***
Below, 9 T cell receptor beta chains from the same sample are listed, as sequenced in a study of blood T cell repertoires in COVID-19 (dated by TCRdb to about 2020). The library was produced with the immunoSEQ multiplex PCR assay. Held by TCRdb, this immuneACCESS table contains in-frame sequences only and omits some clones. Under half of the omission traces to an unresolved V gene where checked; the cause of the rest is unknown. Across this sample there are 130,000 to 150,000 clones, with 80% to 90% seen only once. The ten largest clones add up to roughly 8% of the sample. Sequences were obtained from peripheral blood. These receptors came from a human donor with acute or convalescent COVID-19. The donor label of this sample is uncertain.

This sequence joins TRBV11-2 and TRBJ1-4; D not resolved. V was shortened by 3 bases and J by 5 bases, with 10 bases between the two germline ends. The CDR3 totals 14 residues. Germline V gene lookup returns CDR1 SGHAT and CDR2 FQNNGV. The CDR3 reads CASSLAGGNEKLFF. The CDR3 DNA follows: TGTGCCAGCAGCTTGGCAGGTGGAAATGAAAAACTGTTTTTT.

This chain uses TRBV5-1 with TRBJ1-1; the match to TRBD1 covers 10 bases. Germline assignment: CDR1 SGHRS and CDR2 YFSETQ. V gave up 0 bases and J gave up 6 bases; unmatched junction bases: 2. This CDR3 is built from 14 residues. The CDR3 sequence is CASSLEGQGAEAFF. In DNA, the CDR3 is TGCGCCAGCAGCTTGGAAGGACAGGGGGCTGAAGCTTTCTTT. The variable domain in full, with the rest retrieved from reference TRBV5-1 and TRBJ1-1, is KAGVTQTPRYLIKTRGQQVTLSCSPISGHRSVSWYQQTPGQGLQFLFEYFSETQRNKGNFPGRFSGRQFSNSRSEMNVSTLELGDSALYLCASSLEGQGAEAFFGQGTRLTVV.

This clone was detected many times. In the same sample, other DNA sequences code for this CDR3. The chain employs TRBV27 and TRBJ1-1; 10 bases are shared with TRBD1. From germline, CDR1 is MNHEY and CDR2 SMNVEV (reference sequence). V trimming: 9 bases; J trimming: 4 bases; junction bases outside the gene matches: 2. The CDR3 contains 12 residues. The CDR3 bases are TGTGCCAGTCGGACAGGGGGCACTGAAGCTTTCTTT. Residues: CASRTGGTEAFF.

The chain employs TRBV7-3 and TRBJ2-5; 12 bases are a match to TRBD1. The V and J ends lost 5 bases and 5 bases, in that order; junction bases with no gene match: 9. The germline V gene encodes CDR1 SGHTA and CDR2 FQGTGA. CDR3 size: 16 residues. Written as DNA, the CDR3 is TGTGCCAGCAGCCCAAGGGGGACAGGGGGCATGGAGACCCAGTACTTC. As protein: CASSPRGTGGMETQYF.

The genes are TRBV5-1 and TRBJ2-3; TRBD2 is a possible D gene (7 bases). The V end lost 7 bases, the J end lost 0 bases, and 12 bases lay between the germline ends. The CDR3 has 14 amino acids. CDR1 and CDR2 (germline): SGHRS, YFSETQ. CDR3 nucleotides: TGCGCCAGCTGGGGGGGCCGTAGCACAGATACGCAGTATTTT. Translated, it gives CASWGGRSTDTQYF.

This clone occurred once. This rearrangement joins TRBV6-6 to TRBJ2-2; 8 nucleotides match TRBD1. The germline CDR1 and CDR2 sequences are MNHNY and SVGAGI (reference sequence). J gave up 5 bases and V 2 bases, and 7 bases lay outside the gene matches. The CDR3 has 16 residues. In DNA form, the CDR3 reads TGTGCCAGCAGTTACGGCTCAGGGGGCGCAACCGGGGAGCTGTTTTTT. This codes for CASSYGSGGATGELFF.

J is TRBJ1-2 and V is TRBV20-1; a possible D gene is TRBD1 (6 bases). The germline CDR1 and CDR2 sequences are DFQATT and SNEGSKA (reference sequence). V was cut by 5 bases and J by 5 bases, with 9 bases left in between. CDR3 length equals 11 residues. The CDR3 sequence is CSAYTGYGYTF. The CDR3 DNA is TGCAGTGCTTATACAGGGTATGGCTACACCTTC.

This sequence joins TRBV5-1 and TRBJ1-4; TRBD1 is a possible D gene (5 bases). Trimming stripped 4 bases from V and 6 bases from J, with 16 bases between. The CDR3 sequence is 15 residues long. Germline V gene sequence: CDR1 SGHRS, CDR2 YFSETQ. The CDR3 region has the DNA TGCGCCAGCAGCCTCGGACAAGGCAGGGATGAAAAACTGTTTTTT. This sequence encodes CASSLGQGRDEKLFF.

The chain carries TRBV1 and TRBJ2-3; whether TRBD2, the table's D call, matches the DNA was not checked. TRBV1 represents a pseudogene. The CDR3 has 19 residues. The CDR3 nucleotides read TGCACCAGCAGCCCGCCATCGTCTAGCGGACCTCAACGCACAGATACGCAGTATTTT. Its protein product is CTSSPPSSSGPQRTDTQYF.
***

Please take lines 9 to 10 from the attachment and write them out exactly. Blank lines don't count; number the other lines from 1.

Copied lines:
This sequence joins TRBV5-1 and TRBJ1-4; TRBD1 is a possible D gene (5 bases). Trimming stripped 4 bases from V and 6 bases from J, with 16 bases between. The CDR3 sequence is 15 residues long. Germline V gene sequence: CDR1 SGHRS, CDR2 YFSETQ. The CDR3 region has the DNA TGCGCCAGCAGCCTCGGACAAGGCAGGGATGAAAAACTGTTTTTT. This sequence encodes CASSLGQGRDEKLFF.

The chain carries TRBV1 and TRBJ2-3; whether TRBD2, the table's D call, matches the DNA was not checked. TRBV1 represents a pseudogene. The CDR3 has 19 residues. The CDR3 nucleotides read TGCACCAGCAGCCCGCCATCGTCTAGCGGACCTCAACGCACAGATACGCAGTATTTT. Its protein product is CTSSPPSSSGPQRTDTQYF.